Now I carry an in-line spark plug tester

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seems like you had plenty of time while waiting for a tow - i would have definitely tried both plugs, and even swapped them both out to see if that was the issue.

oh, you need these -

and carry spare plugs all the time. hoorah vintage bikes!

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I did. I didn’t want to mess around as the left side of the bike was really close to lane 1 of traffic. I had maybe 5ft of shoulder, most of it filled with bike. I think I openly admit that it was my bad.

HOWEVER – 6 miles after I swapped plugs the ignition died again and now there is no spark on either side and I think the coils or condenser are toast. I have spares all waiting to go on the bike, and plug wires and points.

have you tried the enduralast ignition and alternator upgrade?

it aint cheap, but it fixes ALL that… :frowning:
put one on my sidecar outfit, solved all those issues…

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I avoid this problem by always bringing one of these with me when I go for a ride.

Honda CTX 700


No, but Enduralast seems a highly recommended Advrider path. The R75/6 is being kept points and condenser. I’m gonna sell the bike once I get this ironed out. I learned a lot from it, but if I am gonna fight an airhead for the rest of my life, I know which one I want.

Bike I’m replacing it with has a Boyer on it with dyna coils. I’ll keep an advance unit and points under the seat anyways.

That bike is very pretty but far too modern for my tastes. My modern back up is a 2013 Triumph Scrambler.

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Personally, I’ve always liked the Lisle 19380 Spark Tester, which doesn’t require any connecting or disconnecting - just snug the cutaway nose of the pencil-like tester against the wire.


Your caution and wisdom were warranted, even if it meant taking a tow.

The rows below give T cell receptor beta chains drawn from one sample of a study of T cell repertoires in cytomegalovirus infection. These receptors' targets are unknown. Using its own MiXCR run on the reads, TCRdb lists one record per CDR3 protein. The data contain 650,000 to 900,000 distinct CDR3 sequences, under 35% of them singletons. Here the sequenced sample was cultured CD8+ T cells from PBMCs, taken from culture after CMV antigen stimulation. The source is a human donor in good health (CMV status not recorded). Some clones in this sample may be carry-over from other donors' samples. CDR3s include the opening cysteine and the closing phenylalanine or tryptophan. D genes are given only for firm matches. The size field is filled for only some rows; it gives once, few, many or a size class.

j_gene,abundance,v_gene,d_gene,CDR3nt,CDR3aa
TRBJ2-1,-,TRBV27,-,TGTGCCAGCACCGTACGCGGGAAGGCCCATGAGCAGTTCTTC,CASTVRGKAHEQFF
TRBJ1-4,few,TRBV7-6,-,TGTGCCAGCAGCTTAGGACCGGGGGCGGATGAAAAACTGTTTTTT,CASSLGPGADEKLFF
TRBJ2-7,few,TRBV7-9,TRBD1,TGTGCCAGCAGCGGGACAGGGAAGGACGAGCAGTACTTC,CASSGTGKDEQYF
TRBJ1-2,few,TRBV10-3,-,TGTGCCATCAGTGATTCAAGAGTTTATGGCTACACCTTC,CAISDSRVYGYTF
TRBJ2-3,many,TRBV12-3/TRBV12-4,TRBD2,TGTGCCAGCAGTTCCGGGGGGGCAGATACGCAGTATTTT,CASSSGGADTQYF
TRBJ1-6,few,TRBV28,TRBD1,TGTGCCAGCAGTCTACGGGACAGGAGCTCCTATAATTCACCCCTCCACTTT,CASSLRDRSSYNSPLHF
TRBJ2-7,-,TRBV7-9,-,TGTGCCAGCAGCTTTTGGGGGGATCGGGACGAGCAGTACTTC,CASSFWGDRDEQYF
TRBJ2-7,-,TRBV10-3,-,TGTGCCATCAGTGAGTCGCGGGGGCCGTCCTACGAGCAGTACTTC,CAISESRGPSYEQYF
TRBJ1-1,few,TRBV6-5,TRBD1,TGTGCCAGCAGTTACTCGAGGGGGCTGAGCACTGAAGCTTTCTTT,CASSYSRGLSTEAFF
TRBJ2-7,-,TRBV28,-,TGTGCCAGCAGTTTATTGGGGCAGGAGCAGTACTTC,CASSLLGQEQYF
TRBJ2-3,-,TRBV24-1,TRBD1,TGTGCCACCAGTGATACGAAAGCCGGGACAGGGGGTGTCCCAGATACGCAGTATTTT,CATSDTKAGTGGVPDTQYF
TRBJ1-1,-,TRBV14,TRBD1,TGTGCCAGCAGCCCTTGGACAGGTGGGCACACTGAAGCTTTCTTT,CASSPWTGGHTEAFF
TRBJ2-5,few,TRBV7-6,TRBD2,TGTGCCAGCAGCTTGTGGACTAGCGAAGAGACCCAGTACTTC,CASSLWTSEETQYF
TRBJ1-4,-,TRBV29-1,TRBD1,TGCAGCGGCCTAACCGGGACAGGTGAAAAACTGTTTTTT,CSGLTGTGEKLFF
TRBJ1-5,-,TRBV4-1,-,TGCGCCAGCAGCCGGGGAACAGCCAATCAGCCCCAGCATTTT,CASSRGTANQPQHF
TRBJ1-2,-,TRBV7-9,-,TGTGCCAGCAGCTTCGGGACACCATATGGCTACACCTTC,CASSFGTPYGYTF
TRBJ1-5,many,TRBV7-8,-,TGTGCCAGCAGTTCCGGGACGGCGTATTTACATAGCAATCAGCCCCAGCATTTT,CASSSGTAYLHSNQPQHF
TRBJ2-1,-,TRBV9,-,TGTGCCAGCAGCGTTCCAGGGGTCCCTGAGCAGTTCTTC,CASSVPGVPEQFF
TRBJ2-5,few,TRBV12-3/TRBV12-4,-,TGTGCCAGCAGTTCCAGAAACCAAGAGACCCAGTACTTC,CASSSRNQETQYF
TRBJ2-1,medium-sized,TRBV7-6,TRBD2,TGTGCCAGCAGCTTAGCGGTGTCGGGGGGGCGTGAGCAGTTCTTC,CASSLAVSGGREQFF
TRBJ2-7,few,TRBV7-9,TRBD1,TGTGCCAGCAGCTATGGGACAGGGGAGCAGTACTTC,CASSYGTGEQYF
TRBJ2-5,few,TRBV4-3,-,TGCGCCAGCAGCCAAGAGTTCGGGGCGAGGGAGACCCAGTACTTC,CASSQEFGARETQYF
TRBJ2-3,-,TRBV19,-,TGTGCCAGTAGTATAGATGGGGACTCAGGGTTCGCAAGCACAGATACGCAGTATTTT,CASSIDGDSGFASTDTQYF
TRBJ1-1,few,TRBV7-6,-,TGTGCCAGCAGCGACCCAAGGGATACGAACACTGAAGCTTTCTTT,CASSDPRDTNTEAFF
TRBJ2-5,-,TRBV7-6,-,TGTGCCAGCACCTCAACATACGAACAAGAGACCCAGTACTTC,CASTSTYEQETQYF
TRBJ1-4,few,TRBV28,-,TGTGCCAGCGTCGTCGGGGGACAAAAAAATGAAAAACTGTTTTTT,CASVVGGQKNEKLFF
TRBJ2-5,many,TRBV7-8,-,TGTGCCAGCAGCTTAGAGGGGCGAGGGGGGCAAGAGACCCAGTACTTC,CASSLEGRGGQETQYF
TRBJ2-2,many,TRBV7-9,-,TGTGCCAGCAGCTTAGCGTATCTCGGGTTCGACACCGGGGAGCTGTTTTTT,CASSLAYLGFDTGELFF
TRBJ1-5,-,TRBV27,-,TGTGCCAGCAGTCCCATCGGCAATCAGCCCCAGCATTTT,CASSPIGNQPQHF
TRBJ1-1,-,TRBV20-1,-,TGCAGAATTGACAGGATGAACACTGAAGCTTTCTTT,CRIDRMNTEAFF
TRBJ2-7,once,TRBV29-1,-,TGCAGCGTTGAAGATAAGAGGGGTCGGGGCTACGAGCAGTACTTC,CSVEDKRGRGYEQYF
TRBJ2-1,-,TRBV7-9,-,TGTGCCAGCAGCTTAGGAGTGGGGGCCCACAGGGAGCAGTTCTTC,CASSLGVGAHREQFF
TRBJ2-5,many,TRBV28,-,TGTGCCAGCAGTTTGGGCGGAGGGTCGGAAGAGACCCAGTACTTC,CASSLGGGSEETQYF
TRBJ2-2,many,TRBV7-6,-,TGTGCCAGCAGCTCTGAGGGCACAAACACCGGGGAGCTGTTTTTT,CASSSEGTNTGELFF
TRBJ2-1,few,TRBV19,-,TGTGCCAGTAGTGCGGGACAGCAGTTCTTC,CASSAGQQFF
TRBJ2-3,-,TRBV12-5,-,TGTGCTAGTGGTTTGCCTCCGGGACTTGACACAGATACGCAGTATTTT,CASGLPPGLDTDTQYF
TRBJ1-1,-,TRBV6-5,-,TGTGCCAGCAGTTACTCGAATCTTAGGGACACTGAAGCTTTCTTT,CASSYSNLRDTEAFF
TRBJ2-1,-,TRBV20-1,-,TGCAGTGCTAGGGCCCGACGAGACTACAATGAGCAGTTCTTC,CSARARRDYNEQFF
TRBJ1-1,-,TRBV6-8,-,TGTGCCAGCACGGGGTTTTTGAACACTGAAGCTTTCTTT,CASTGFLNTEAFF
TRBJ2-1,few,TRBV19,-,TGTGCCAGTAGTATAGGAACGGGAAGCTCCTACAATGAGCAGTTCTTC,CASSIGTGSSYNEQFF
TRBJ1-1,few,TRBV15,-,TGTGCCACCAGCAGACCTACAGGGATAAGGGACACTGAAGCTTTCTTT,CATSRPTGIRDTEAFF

I do not know if a single cop has ever been killed by a ‘cop killer’ bullet and there have only been a few killed in the US by assault rifles.
The big killer of cops as well as firefighters and EMTs is traffic, specifically highway traffic on the shoulder during traffic stops or accidents especially when traffic management has been rolled up. It kills way more then firearm deaths, other violence, and all other causes combined.
Traffic is dangerous, nobody looks for a pedestrian on the highway, very few are ready to react to a stopped or slowing car, the road hypnotizes the operators of a weapon statistically far more deadly than a firearm and harder to control safely.
I still have PTSD flashes form the times I have almost been mangled even at scenes with good traffic control.

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Random thought. Could we use an Arduino or other embedded platform with fast-enough ADC to monitor the EMI on the power bus, or the current waveforms going to the ignition coil (which should be dependent on the load on its output - no spark=no load unless there’s a voltage breakdown somewhere else)? Monitoring of this and of engine vibrations related to its main shaft rotation angle could have a lot of diagnostic power, for the price of low additional power consumption and low cost of parts. Could be bluetooth-linked to a cellphone and show the parameters (compared to known-good parameters) on a circular radar-like display. Especially the power bus EMI could tell a lot about the spark plug performance on such display.

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I’m just gonna list the R75/6 as “likely haunted” and sell it.


Yes. Now make it so we can buy it. :smile: There are already conversion kits to get rid of the points/condenser system on the old beemers (and other makes/models, certainly), but I’ve not seen anything that has reporting capabilities like you suggest. In fact, build a voltage regulator and coil into the system and you’ve got a money maker, given that people riding these bikes tend toward the older/whiter spectrum.
Oh, and if you can make it a one-wire setup (ohh, fiber optic beemer!) so we can lose the headlight bowl wiring (i.e. the “rat’s nest”), then you will be worshipped as a minor deity.
If you can make it so we don’t have to fuck with the carburetor bowls (i.e. Spilly Gas McSpillerson), I believe we can upgrade that to major deity.

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Fuel injection on an airhead? Bings have been one of the bright points of this bike for me.

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I really, really hate getting gasoline all over myself and every time I had to mess with the Bings I’d come away awash in the stuff–it’s something I seem to have a real talent for doing.
In fairness, my '75 /6 never had a problem with the carbs, but my buddy’s '71 /5 always seemed to have a poorly adjusted float which required fussing with it to get things back in running order.